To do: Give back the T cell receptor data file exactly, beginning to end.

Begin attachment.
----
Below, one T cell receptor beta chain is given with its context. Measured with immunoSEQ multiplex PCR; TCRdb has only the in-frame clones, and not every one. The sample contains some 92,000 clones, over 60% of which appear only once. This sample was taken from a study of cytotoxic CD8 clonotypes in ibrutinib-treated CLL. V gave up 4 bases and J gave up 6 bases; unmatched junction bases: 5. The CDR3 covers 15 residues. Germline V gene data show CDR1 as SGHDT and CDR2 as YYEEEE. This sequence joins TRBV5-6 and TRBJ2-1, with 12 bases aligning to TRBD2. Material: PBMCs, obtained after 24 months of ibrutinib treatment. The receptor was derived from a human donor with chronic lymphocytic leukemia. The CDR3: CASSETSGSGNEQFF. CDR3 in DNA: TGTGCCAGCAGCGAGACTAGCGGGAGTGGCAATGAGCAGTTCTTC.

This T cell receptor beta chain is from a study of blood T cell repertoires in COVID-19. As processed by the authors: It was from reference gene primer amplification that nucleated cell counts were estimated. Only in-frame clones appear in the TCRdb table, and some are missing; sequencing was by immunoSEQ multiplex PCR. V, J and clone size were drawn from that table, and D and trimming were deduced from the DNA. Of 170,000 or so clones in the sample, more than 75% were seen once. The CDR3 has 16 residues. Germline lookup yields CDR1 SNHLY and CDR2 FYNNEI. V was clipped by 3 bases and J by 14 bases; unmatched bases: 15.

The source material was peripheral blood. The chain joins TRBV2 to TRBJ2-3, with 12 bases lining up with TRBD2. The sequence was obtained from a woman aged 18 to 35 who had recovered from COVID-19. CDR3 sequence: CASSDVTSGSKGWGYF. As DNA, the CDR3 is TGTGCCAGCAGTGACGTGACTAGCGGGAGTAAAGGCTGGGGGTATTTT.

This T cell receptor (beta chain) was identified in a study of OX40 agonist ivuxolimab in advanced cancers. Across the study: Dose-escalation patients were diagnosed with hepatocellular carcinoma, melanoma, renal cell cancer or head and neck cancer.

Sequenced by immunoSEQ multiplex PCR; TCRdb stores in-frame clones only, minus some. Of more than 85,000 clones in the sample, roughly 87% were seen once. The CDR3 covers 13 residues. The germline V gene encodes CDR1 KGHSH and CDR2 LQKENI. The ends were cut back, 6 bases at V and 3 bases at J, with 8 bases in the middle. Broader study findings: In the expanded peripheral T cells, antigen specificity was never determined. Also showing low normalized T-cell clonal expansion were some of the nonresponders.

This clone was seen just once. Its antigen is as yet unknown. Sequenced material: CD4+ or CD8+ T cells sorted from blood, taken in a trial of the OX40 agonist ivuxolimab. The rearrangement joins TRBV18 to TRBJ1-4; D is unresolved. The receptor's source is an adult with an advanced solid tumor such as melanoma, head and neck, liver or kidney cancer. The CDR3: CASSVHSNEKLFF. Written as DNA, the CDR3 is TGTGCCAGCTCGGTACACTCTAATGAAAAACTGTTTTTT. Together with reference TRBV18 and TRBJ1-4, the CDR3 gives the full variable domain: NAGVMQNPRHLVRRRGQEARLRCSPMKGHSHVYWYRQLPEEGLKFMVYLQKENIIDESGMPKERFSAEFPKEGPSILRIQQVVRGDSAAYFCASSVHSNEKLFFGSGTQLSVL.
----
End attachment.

Below, one T cell receptor beta chain is given with its context. Measured with immunoSEQ multiplex PCR; TCRdb has only the in-frame clones, and not every one. The sample contains some 92,000 clones, over 60% of which appear only once. This sample was taken from a study of cytotoxic CD8 clonotypes in ibrutinib-treated CLL. V gave up 4 bases and J gave up 6 bases; unmatched junction bases: 5. The CDR3 covers 15 residues. Germline V gene data show CDR1 as SGHDT and CDR2 as YYEEEE. This sequence joins TRBV5-6 and TRBJ2-1, with 12 bases aligning to TRBD2. Material: PBMCs, obtained after 24 months of ibrutinib treatment. The receptor was derived from a human donor with chronic lymphocytic leukemia. The CDR3: CASSETSGSGNEQFF. CDR3 in DNA: TGTGCCAGCAGCGAGACTAGCGGGAGTGGCAATGAGCAGTTCTTC.

This T cell receptor beta chain is from a study of blood T cell repertoires in COVID-19. As processed by the authors: It was from reference gene primer amplification that nucleated cell counts were estimated. Only in-frame clones appear in the TCRdb table, and some are missing; sequencing was by immunoSEQ multiplex PCR. V, J and clone size were drawn from that table, and D and trimming were deduced from the DNA. Of 170,000 or so clones in the sample, more than 75% were seen once. The CDR3 has 16 residues. Germline lookup yields CDR1 SNHLY and CDR2 FYNNEI. V was clipped by 3 bases and J by 14 bases; unmatched bases: 15.

The source material was peripheral blood. The chain joins TRBV2 to TRBJ2-3, with 12 bases lining up with TRBD2. The sequence was obtained from a woman aged 18 to 35 who had recovered from COVID-19. CDR3 sequence: CASSDVTSGSKGWGYF. As DNA, the CDR3 is TGTGCCAGCAGTGACGTGACTAGCGGGAGTAAAGGCTGGGGGTATTTT.

This T cell receptor (beta chain) was identified in a study of OX40 agonist ivuxolimab in advanced cancers. Across the study: Dose-escalation patients were diagnosed with hepatocellular carcinoma, melanoma, renal cell cancer or head and neck cancer.

Sequenced by immunoSEQ multiplex PCR; TCRdb stores in-frame clones only, minus some. Of more than 85,000 clones in the sample, roughly 87% were seen once. The CDR3 covers 13 residues. The germline V gene encodes CDR1 KGHSH and CDR2 LQKENI. The ends were cut back, 6 bases at V and 3 bases at J, with 8 bases in the middle. Broader study findings: In the expanded peripheral T cells, antigen specificity was never determined. Also showing low normalized T-cell clonal expansion were some of the nonresponders.

This clone was seen just once. Its antigen is as yet unknown. Sequenced material: CD4+ or CD8+ T cells sorted from blood, taken in a trial of the OX40 agonist ivuxolimab. The rearrangement joins TRBV18 to TRBJ1-4; D is unresolved. The receptor's source is an adult with an advanced solid tumor such as melanoma, head and neck, liver or kidney cancer. The CDR3: CASSVHSNEKLFF. Written as DNA, the CDR3 is TGTGCCAGCTCGGTACACTCTAATGAAAAACTGTTTTTT. Together with reference TRBV18 and TRBJ1-4, the CDR3 gives the full variable domain: NAGVMQNPRHLVRRRGQEARLRCSPMKGHSHVYWYRQLPEEGLKFMVYLQKENIIDESGMPKERFSAEFPKEGPSILRIQQVVRGDSAAYFCASSVHSNEKLFFGSGTQLSVL.